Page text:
EXCLUSIVE-Hellman & Friedman seeks Catalina Marketing sale-sources
Jan 9 (Reuters) - Hellman & Friedman LLC is exploring a sale of Catalina Marketing Corp, which claims to have the world's largest shopper history database and could fetch as much as $2.5 billion, according to three people familiar with the matter.
Hellman & Friedman has approached a small number of other private equity firms to solicit offers for Catalina, which has annual earnings before interest, tax, depreciation and amortization of around $200 million, and could be valued at between $2 billion and $2.5 billion, two of the people said.
The sources asked not to be identified because the matter is confidential. Hellman & Friedman declined to comment while Catalina representatives did not respond to requests for comment.
Catalina says it influences the decisions of more than 75 percent of American shoppers through marketing services that include coupons at retail checkout counters, promotions delivered to consumers' smartphones and websites.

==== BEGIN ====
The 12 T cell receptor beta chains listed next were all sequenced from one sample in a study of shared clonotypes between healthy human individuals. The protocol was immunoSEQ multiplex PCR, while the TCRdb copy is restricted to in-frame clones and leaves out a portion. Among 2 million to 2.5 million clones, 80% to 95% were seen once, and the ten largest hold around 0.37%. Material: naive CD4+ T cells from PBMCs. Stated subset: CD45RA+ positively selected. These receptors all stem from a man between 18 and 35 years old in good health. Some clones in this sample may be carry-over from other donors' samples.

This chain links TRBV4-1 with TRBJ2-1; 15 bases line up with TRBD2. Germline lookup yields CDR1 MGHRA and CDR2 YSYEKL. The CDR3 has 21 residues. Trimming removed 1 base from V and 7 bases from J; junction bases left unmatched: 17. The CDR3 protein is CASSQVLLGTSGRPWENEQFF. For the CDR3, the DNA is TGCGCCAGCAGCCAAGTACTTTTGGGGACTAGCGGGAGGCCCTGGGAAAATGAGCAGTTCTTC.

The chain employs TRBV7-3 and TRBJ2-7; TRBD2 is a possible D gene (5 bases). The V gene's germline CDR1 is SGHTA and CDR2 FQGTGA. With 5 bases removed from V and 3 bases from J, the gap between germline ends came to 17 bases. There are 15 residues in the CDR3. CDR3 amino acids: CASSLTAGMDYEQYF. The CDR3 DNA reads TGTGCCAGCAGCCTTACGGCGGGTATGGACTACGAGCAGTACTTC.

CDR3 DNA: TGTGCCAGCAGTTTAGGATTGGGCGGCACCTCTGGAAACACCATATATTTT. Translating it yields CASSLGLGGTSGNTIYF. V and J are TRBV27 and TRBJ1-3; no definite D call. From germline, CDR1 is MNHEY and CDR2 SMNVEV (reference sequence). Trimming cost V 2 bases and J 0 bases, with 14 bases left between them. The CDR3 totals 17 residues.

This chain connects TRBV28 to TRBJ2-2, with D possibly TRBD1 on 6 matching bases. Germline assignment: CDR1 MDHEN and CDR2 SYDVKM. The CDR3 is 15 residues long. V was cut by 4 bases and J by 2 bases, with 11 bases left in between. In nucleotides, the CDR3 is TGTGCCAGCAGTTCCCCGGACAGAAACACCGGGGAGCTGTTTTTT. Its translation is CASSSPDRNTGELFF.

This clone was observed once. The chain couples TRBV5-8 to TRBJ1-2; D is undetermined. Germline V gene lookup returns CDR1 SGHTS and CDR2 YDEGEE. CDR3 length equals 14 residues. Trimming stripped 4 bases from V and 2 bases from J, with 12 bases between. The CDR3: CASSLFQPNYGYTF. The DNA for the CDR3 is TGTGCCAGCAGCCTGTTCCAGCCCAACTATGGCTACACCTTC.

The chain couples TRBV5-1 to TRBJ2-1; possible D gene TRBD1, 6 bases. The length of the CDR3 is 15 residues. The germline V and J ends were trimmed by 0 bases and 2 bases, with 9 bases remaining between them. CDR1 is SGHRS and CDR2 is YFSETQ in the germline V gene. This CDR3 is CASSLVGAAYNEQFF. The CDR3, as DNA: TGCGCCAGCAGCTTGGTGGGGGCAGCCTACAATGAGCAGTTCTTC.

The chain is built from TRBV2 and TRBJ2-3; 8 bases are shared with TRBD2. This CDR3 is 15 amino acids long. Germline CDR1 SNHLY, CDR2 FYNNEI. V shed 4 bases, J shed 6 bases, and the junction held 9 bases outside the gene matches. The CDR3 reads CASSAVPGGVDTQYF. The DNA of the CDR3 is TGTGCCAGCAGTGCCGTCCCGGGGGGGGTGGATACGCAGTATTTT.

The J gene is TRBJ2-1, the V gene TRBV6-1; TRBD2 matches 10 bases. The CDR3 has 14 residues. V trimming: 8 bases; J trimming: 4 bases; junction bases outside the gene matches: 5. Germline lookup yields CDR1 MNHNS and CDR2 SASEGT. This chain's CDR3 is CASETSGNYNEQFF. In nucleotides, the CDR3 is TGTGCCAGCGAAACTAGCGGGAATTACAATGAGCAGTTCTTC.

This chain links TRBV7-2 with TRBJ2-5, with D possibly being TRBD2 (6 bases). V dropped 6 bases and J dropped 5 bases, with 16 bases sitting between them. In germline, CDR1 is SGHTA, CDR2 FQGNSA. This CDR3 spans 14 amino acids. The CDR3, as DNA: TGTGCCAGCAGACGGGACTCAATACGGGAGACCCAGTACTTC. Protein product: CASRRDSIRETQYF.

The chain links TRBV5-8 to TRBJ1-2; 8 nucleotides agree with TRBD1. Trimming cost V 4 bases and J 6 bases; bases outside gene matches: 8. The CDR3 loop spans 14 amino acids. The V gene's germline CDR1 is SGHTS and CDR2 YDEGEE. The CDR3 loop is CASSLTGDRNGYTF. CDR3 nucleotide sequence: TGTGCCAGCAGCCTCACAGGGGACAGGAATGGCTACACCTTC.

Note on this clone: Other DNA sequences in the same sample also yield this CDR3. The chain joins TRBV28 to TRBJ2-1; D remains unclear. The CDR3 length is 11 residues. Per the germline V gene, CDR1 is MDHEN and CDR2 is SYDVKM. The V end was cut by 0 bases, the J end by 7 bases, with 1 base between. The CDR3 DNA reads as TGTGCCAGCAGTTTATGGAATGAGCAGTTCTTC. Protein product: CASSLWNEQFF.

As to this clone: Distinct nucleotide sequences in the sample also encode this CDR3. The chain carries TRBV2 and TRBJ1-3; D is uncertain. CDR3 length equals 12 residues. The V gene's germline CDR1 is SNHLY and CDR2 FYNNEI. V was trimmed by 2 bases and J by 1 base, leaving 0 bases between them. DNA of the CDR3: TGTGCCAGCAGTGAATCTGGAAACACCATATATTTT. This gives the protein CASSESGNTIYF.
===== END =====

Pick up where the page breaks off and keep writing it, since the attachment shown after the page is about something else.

The Saint Petersburg, Florida-based company works with more than 25,000 grocery, drug and department stores across the United States, including Safeway Inc, Rite Aid Corp and Sears Holdings Corp's Kmart discount chain, according to its website.
Earlier this week, another private equity firm, ABRY Partners, agreed to buy coupon processing company Inmar inc from New Mountain Capital LLC, looking to also tap into the consumer promotions market. Sources close to that deal had pegged its value at more than $600 million.
Catalina had revenue for the 12 months to the end of June of $661 million, according to Moody's Investors Service Inc. Hellman & Friedman took Catalina private in 2007 in a $1.7 billion deal.
The San Francisco-based private equity firm has been seeking to sell at least two more of its portfolio companies to take advantage of red-hot capital markets that favor buyout firms which seek to cash out on their investments.
People familiar with the matter told Reuters last month that Hellman & Friedman has been separately exploring the sale of its human resources management software firm Kronos Inc and its claims services company Sedgwick Claims Management Services Inc.
(Reporting by Greg Roumeliotis in New York; Editing by Stephen Powell)